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Sharing results of a hazard mapping Practicum.

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Dr. Santaya Pruenglampoo from Thailand Social Security Office joins in discussion about differences between Thai and US occupational laws.

 

Oregon campaign to prevent falls in construction

L to R: Harvey McGill (PNW OSHA Education Center), Cecil Tipton, (Oregon Area Director, OSHA), David Douglas, Dan Daley and Russ Nicolai

L to R: Harvey McGill (PNW OSHA Education Center), Cecil Tipton, (Oregon Area Director, OSHA), David Douglas, Dan Daley and Russ Nicolai

On May 6 there were 60+ attendees at the Portland, Oregon Stand-Down event.  A few truly went the distance and traveled from Idaho and Washington.  Several local organizations (see April 29 blog) began collaborating in January to ensure an effective campaign during 2016 National Safety Stand-down week (May 2-6).  These partners, among many things, arranged for advertising on metro buses, presentations at safety meetings, distributed resources to association members, apprenticeship programs, and workers compensation safety consultants.  The May 6 event was a culmination of all the activities that the partners initiated for and during the week.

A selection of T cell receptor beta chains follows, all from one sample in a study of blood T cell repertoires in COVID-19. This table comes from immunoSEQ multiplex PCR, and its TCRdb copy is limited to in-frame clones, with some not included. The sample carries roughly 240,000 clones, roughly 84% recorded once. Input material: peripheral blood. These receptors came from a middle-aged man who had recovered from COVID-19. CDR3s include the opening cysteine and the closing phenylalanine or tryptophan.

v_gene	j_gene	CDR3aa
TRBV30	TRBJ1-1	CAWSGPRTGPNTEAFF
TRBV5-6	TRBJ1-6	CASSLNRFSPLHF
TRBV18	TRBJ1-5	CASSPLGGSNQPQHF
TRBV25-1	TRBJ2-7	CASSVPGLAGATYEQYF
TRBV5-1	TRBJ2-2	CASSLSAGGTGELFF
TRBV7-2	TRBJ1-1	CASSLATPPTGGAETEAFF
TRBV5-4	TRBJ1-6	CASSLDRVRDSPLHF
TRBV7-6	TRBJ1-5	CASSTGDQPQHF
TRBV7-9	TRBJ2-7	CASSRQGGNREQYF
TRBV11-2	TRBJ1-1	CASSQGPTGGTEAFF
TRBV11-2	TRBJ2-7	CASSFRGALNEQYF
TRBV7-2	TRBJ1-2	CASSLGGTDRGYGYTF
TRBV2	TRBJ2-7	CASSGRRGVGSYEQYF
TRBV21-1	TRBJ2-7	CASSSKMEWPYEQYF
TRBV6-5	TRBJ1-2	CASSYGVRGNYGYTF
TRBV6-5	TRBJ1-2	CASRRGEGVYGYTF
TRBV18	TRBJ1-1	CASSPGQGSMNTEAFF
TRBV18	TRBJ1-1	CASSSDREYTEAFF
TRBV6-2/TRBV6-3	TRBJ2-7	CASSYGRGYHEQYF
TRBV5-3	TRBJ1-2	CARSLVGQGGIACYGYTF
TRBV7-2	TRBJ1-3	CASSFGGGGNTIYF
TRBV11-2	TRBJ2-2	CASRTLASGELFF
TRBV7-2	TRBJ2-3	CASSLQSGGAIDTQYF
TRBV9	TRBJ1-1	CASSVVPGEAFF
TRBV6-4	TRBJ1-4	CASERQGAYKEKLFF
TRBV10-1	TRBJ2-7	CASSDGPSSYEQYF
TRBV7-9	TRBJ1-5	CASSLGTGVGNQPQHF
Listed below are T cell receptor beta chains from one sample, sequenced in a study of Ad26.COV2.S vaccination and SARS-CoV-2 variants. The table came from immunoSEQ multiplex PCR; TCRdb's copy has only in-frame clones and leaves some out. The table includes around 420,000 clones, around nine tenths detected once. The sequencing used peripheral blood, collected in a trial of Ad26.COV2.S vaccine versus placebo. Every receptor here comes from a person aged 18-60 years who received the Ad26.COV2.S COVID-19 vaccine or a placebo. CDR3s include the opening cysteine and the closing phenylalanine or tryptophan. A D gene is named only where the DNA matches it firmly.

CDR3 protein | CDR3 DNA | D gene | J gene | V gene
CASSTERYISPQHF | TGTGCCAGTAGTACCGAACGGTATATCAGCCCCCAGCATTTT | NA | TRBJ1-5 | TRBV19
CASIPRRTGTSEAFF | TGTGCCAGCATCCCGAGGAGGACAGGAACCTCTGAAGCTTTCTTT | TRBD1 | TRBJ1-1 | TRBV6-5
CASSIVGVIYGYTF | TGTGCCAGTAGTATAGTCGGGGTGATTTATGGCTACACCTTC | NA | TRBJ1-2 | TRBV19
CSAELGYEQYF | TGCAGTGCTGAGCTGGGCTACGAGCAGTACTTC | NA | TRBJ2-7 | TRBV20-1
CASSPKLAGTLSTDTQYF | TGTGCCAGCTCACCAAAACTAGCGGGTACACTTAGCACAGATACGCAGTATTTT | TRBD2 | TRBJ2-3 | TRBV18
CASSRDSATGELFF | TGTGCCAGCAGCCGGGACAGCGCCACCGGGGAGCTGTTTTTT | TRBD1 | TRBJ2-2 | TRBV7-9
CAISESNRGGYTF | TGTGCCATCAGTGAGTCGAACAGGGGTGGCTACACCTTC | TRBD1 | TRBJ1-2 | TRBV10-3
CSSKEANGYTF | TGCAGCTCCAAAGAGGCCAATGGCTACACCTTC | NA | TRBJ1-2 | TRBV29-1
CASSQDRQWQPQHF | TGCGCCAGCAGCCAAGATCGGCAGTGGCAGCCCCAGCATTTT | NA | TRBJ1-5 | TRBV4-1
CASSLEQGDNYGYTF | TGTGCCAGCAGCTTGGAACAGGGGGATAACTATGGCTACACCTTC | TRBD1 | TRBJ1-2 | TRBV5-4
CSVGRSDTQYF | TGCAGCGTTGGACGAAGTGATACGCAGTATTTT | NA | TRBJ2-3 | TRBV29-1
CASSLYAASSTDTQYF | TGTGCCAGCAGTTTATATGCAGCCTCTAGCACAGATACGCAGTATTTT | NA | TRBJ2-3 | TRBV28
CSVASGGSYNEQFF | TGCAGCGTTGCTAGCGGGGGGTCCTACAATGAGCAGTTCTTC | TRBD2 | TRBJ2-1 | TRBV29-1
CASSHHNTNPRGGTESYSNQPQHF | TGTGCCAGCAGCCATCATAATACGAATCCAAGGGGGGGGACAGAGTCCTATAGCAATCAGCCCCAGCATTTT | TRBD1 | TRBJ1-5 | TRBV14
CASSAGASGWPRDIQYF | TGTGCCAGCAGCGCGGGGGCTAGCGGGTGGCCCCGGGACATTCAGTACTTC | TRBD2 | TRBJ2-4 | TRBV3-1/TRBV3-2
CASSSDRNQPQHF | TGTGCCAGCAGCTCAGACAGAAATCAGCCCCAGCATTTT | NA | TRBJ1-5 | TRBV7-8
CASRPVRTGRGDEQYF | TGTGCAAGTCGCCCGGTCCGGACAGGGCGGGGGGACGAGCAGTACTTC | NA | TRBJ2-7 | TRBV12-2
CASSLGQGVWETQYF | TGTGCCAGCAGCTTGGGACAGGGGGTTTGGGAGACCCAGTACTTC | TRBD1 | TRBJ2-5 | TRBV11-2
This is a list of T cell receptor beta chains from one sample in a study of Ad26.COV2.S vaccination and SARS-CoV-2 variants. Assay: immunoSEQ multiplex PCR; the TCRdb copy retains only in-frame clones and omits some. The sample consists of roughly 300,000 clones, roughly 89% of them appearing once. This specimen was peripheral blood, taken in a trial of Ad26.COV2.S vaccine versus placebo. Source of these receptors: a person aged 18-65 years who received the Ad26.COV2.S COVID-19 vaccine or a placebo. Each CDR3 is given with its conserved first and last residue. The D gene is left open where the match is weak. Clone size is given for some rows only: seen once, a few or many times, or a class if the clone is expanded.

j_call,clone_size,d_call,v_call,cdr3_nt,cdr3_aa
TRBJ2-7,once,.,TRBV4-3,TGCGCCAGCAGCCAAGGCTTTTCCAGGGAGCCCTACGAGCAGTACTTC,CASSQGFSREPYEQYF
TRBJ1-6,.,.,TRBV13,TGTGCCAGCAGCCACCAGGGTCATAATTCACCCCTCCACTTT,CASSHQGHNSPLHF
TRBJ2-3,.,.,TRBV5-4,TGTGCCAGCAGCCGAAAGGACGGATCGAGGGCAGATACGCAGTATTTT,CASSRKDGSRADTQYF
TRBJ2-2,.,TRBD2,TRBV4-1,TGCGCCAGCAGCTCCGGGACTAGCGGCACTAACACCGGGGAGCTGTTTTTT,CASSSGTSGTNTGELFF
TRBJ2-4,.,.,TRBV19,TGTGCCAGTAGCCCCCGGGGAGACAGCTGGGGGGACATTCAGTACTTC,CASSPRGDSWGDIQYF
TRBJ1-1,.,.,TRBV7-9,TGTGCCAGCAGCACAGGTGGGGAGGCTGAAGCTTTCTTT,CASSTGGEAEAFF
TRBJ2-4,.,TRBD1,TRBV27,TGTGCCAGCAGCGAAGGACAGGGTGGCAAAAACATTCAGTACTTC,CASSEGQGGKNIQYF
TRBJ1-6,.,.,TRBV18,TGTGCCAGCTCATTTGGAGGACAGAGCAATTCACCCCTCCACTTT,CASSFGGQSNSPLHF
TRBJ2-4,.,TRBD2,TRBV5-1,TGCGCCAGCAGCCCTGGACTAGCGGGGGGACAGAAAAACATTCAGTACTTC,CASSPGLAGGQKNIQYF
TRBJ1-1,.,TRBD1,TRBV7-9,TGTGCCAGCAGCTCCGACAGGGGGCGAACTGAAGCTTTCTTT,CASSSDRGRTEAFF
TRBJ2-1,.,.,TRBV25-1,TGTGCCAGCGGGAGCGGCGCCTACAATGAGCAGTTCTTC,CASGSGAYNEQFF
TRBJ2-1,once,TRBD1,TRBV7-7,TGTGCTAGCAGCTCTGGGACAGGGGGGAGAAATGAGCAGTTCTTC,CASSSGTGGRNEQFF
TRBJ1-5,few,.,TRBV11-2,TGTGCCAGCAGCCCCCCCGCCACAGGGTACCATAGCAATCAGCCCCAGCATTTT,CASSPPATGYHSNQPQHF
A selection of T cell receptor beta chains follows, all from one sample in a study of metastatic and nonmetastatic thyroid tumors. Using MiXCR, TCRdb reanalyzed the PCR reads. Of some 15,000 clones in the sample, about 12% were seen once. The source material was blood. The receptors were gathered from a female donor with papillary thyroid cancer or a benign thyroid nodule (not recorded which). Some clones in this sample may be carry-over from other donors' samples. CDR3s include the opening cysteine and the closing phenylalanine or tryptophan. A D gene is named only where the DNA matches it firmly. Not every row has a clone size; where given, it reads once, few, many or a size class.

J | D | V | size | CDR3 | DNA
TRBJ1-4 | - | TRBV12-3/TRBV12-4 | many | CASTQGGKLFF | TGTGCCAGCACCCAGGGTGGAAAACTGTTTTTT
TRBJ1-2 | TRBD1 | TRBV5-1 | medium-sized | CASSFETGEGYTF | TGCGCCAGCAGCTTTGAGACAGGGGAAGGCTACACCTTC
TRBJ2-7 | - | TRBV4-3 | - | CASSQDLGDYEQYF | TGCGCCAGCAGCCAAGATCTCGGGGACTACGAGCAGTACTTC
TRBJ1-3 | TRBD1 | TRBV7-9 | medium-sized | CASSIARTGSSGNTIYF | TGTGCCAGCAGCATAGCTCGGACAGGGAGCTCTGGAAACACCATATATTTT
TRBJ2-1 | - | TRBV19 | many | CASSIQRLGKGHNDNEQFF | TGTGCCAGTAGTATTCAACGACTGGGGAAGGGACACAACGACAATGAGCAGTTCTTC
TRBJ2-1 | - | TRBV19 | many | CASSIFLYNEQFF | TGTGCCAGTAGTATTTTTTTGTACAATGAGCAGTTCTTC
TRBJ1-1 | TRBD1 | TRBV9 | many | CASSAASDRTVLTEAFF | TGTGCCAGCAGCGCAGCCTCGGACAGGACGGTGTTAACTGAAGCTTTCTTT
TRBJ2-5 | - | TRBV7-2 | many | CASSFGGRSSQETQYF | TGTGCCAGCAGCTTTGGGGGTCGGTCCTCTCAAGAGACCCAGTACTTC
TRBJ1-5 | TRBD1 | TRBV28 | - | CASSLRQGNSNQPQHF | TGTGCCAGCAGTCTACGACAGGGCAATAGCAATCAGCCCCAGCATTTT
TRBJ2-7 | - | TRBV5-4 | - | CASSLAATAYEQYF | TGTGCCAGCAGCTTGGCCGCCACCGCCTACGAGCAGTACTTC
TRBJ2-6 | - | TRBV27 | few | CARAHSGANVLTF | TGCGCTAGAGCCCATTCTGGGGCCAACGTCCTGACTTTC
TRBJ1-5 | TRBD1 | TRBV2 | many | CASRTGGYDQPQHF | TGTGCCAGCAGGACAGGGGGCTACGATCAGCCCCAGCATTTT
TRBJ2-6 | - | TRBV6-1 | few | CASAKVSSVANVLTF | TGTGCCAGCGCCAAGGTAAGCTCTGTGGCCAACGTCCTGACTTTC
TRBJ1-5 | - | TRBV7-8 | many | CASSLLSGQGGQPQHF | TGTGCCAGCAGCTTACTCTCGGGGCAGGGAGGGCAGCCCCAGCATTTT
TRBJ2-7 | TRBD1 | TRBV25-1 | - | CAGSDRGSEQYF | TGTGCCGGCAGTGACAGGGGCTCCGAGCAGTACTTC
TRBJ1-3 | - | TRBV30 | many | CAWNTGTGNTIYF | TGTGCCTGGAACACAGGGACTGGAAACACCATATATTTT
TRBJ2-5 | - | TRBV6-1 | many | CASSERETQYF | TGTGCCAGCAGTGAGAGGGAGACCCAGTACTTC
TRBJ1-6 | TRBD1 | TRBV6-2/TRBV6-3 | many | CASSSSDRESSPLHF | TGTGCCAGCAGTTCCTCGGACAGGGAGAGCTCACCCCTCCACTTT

Special thanks to industry experts, Dan Daley (Daley Construction), Russ Nicolai (Snyder, roofing contractor), and David Douglas (Fred Shearer & Sons) for their presentations.  Several attendees noted that their discussions on personal experience, commitment and passion were extremely valuable.

Russ Nicolai and attendees

Russ Nicolai and attendees

Harvey facilitating panel discussion

Harvey facilitating panel discussion


 

 

Connecting at work

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Institute Staff enjoy a sunny lunch.

When I first started working here at OHSU it took me awhile to adjust to an academic research environment. Research, like some other industries, is sometimes stereotyped as made up of a workforce focused more on working solo than engaging socially: Work that can’t be bothered by coffee breaks or “chatting around the water cooler.”

Of course, what we know to be true is how we feel about the teams we work with really does affect our health, well-being, productivity and turnover!  And while we all have days with our nose to the grindstone as we eat while at our computer or dodge in early and avoid the chit chat of others; we also now encourage coworkers to take the time to be part of our team. Some days a few of us might walk the few minutes together to grab that morning tea or coffee. And other days – not everyday perhaps – we take a few minutes to sit in the sun while we eat our lunch, sharing both pleasure and business.